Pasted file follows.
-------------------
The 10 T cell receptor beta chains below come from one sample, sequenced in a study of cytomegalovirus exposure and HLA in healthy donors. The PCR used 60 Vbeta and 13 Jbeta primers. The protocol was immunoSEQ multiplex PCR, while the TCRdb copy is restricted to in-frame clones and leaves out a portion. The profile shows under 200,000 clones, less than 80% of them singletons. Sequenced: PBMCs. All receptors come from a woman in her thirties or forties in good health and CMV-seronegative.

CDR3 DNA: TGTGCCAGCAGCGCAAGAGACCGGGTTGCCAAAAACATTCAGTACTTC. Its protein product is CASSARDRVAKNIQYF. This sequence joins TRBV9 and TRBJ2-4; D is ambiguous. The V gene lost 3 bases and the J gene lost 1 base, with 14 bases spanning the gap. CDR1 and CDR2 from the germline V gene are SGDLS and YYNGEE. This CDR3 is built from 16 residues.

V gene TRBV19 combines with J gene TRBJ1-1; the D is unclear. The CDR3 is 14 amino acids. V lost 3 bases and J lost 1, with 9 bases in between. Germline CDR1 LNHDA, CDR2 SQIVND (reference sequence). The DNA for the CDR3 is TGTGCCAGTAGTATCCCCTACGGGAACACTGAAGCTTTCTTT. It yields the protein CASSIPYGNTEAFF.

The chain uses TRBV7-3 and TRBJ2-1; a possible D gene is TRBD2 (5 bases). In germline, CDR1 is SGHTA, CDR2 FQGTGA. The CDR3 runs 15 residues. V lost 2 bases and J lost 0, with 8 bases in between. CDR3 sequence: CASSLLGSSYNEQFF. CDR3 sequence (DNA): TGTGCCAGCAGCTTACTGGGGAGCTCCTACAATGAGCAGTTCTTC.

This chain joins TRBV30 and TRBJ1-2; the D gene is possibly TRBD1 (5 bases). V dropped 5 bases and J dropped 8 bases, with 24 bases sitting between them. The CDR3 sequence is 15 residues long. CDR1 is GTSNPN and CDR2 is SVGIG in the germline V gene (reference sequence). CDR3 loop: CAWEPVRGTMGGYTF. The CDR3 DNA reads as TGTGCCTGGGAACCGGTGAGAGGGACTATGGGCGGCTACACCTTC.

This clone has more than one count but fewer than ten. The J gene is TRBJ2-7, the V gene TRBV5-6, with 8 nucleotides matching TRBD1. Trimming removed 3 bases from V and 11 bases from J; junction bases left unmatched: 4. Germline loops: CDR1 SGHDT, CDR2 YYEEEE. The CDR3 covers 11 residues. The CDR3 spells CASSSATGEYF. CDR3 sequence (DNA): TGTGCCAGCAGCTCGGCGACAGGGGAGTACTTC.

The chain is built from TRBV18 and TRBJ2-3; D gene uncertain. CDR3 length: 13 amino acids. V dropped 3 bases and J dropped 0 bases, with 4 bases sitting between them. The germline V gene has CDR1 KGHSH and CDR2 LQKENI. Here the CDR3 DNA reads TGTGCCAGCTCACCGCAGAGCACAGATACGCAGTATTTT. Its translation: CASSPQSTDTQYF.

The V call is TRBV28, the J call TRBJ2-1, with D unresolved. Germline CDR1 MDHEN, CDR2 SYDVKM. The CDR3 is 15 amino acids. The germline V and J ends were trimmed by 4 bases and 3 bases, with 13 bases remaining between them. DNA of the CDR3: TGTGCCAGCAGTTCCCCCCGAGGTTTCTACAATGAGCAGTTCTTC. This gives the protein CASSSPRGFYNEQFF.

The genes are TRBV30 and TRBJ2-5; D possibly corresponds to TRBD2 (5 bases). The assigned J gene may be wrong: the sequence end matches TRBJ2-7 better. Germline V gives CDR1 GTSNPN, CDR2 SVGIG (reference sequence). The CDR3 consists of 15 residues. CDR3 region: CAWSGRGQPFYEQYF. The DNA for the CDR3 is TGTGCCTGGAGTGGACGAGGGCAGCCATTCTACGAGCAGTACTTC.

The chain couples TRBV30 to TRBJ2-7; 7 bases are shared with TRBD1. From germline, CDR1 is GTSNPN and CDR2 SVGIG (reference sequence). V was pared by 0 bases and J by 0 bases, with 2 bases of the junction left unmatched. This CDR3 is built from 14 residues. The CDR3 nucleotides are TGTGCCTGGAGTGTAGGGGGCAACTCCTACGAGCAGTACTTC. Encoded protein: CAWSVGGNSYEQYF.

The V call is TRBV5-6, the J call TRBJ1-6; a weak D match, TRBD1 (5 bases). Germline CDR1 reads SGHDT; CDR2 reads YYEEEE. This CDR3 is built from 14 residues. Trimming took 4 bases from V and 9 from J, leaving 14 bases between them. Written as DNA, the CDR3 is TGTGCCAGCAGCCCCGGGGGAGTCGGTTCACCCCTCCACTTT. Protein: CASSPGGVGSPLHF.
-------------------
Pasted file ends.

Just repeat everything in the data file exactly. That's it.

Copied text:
The 10 T cell receptor beta chains below come from one sample, sequenced in a study of cytomegalovirus exposure and HLA in healthy donors. The PCR used 60 Vbeta and 13 Jbeta primers. The protocol was immunoSEQ multiplex PCR, while the TCRdb copy is restricted to in-frame clones and leaves out a portion. The profile shows under 200,000 clones, less than 80% of them singletons. Sequenced: PBMCs. All receptors come from a woman in her thirties or forties in good health and CMV-seronegative.

CDR3 DNA: TGTGCCAGCAGCGCAAGAGACCGGGTTGCCAAAAACATTCAGTACTTC. Its protein product is CASSARDRVAKNIQYF. This sequence joins TRBV9 and TRBJ2-4; D is ambiguous. The V gene lost 3 bases and the J gene lost 1 base, with 14 bases spanning the gap. CDR1 and CDR2 from the germline V gene are SGDLS and YYNGEE. This CDR3 is built from 16 residues.

V gene TRBV19 combines with J gene TRBJ1-1; the D is unclear. The CDR3 is 14 amino acids. V lost 3 bases and J lost 1, with 9 bases in between. Germline CDR1 LNHDA, CDR2 SQIVND (reference sequence). The DNA for the CDR3 is TGTGCCAGTAGTATCCCCTACGGGAACACTGAAGCTTTCTTT. It yields the protein CASSIPYGNTEAFF.

The chain uses TRBV7-3 and TRBJ2-1; a possible D gene is TRBD2 (5 bases). In germline, CDR1 is SGHTA, CDR2 FQGTGA. The CDR3 runs 15 residues. V lost 2 bases and J lost 0, with 8 bases in between. CDR3 sequence: CASSLLGSSYNEQFF. CDR3 sequence (DNA): TGTGCCAGCAGCTTACTGGGGAGCTCCTACAATGAGCAGTTCTTC.

This chain joins TRBV30 and TRBJ1-2; the D gene is possibly TRBD1 (5 bases). V dropped 5 bases and J dropped 8 bases, with 24 bases sitting between them. The CDR3 sequence is 15 residues long. CDR1 is GTSNPN and CDR2 is SVGIG in the germline V gene (reference sequence). CDR3 loop: CAWEPVRGTMGGYTF. The CDR3 DNA reads as TGTGCCTGGGAACCGGTGAGAGGGACTATGGGCGGCTACACCTTC.

This clone has more than one count but fewer than ten. The J gene is TRBJ2-7, the V gene TRBV5-6, with 8 nucleotides matching TRBD1. Trimming removed 3 bases from V and 11 bases from J; junction bases left unmatched: 4. Germline loops: CDR1 SGHDT, CDR2 YYEEEE. The CDR3 covers 11 residues. The CDR3 spells CASSSATGEYF. CDR3 sequence (DNA): TGTGCCAGCAGCTCGGCGACAGGGGAGTACTTC.

The chain is built from TRBV18 and TRBJ2-3; D gene uncertain. CDR3 length: 13 amino acids. V dropped 3 bases and J dropped 0 bases, with 4 bases sitting between them. The germline V gene has CDR1 KGHSH and CDR2 LQKENI. Here the CDR3 DNA reads TGTGCCAGCTCACCGCAGAGCACAGATACGCAGTATTTT. Its translation: CASSPQSTDTQYF.

The V call is TRBV28, the J call TRBJ2-1, with D unresolved. Germline CDR1 MDHEN, CDR2 SYDVKM. The CDR3 is 15 amino acids. The germline V and J ends were trimmed by 4 bases and 3 bases, with 13 bases remaining between them. DNA of the CDR3: TGTGCCAGCAGTTCCCCCCGAGGTTTCTACAATGAGCAGTTCTTC. This gives the protein CASSSPRGFYNEQFF.

The genes are TRBV30 and TRBJ2-5; D possibly corresponds to TRBD2 (5 bases). The assigned J gene may be wrong: the sequence end matches TRBJ2-7 better. Germline V gives CDR1 GTSNPN, CDR2 SVGIG (reference sequence). The CDR3 consists of 15 residues. CDR3 region: CAWSGRGQPFYEQYF. The DNA for the CDR3 is TGTGCCTGGAGTGGACGAGGGCAGCCATTCTACGAGCAGTACTTC.

The chain couples TRBV30 to TRBJ2-7; 7 bases are shared with TRBD1. From germline, CDR1 is GTSNPN and CDR2 SVGIG (reference sequence). V was pared by 0 bases and J by 0 bases, with 2 bases of the junction left unmatched. This CDR3 is built from 14 residues. The CDR3 nucleotides are TGTGCCTGGAGTGTAGGGGGCAACTCCTACGAGCAGTACTTC. Encoded protein: CAWSVGGNSYEQYF.

The V call is TRBV5-6, the J call TRBJ1-6; a weak D match, TRBD1 (5 bases). Germline CDR1 reads SGHDT; CDR2 reads YYEEEE. This CDR3 is built from 14 residues. Trimming took 4 bases from V and 9 from J, leaving 14 bases between them. Written as DNA, the CDR3 is TGTGCCAGCAGCCCCGGGGGAGTCGGTTCACCCCTCCACTTT. Protein: CASSPGGVGSPLHF.